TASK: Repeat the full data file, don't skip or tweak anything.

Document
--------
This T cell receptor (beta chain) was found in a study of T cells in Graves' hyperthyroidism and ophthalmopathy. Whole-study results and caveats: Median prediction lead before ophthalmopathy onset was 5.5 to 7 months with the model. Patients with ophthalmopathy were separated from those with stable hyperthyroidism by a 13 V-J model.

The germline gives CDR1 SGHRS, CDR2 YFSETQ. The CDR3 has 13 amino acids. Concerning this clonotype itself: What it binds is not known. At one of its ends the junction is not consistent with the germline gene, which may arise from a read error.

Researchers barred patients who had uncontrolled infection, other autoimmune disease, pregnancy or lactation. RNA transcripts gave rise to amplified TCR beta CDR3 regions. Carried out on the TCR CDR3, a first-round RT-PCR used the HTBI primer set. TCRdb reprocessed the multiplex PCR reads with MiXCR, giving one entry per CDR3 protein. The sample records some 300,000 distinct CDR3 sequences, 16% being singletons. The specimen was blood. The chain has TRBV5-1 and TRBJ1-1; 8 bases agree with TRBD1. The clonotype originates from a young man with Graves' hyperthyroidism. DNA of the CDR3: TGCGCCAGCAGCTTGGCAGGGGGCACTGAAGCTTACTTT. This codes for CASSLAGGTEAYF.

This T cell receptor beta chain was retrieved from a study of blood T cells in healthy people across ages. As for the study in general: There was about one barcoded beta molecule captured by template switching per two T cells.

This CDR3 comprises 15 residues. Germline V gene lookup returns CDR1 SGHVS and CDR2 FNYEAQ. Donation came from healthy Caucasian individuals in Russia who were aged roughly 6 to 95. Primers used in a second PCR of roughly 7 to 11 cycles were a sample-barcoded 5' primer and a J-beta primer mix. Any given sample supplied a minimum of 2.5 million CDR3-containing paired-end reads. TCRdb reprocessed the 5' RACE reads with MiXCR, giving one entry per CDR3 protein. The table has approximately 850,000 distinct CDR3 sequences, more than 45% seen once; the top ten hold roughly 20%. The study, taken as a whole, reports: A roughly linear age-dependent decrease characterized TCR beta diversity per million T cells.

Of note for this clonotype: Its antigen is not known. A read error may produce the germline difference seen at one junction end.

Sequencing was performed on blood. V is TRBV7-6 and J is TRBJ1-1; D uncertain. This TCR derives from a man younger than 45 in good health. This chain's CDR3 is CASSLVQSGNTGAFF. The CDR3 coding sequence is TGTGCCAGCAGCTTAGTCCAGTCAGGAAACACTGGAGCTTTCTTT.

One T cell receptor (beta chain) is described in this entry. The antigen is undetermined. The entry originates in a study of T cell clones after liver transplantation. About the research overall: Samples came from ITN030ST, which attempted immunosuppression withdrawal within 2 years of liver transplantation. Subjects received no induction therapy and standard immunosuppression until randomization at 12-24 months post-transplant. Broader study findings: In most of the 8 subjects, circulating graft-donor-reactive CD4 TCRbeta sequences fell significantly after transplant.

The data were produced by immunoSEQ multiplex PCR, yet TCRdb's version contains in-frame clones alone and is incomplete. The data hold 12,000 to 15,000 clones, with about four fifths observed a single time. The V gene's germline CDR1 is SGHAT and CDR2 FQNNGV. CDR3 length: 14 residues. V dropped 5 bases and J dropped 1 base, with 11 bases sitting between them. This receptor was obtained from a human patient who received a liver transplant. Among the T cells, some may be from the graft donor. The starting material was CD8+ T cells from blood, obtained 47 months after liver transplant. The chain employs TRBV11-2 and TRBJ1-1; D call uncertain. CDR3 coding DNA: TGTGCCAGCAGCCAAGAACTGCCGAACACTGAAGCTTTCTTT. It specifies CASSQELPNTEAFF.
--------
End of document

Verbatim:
This T cell receptor (beta chain) was found in a study of T cells in Graves' hyperthyroidism and ophthalmopathy. Whole-study results and caveats: Median prediction lead before ophthalmopathy onset was 5.5 to 7 months with the model. Patients with ophthalmopathy were separated from those with stable hyperthyroidism by a 13 V-J model.

The germline gives CDR1 SGHRS, CDR2 YFSETQ. The CDR3 has 13 amino acids. Concerning this clonotype itself: What it binds is not known. At one of its ends the junction is not consistent with the germline gene, which may arise from a read error.

Researchers barred patients who had uncontrolled infection, other autoimmune disease, pregnancy or lactation. RNA transcripts gave rise to amplified TCR beta CDR3 regions. Carried out on the TCR CDR3, a first-round RT-PCR used the HTBI primer set. TCRdb reprocessed the multiplex PCR reads with MiXCR, giving one entry per CDR3 protein. The sample records some 300,000 distinct CDR3 sequences, 16% being singletons. The specimen was blood. The chain has TRBV5-1 and TRBJ1-1; 8 bases agree with TRBD1. The clonotype originates from a young man with Graves' hyperthyroidism. DNA of the CDR3: TGCGCCAGCAGCTTGGCAGGGGGCACTGAAGCTTACTTT. This codes for CASSLAGGTEAYF.

This T cell receptor beta chain was retrieved from a study of blood T cells in healthy people across ages. As for the study in general: There was about one barcoded beta molecule captured by template switching per two T cells.

This CDR3 comprises 15 residues. Germline V gene lookup returns CDR1 SGHVS and CDR2 FNYEAQ. Donation came from healthy Caucasian individuals in Russia who were aged roughly 6 to 95. Primers used in a second PCR of roughly 7 to 11 cycles were a sample-barcoded 5' primer and a J-beta primer mix. Any given sample supplied a minimum of 2.5 million CDR3-containing paired-end reads. TCRdb reprocessed the 5' RACE reads with MiXCR, giving one entry per CDR3 protein. The table has approximately 850,000 distinct CDR3 sequences, more than 45% seen once; the top ten hold roughly 20%. The study, taken as a whole, reports: A roughly linear age-dependent decrease characterized TCR beta diversity per million T cells.

Of note for this clonotype: Its antigen is not known. A read error may produce the germline difference seen at one junction end.

Sequencing was performed on blood. V is TRBV7-6 and J is TRBJ1-1; D uncertain. This TCR derives from a man younger than 45 in good health. This chain's CDR3 is CASSLVQSGNTGAFF. The CDR3 coding sequence is TGTGCCAGCAGCTTAGTCCAGTCAGGAAACACTGGAGCTTTCTTT.

One T cell receptor (beta chain) is described in this entry. The antigen is undetermined. The entry originates in a study of T cell clones after liver transplantation. About the research overall: Samples came from ITN030ST, which attempted immunosuppression withdrawal within 2 years of liver transplantation. Subjects received no induction therapy and standard immunosuppression until randomization at 12-24 months post-transplant. Broader study findings: In most of the 8 subjects, circulating graft-donor-reactive CD4 TCRbeta sequences fell significantly after transplant.

The data were produced by immunoSEQ multiplex PCR, yet TCRdb's version contains in-frame clones alone and is incomplete. The data hold 12,000 to 15,000 clones, with about four fifths observed a single time. The V gene's germline CDR1 is SGHAT and CDR2 FQNNGV. CDR3 length: 14 residues. V dropped 5 bases and J dropped 1 base, with 11 bases sitting between them. This receptor was obtained from a human patient who received a liver transplant. Among the T cells, some may be from the graft donor. The starting material was CD8+ T cells from blood, obtained 47 months after liver transplant. The chain employs TRBV11-2 and TRBJ1-1; D call uncertain. CDR3 coding DNA: TGTGCCAGCAGCCAAGAACTGCCGAACACTGAAGCTTTCTTT. It specifies CASSQELPNTEAFF.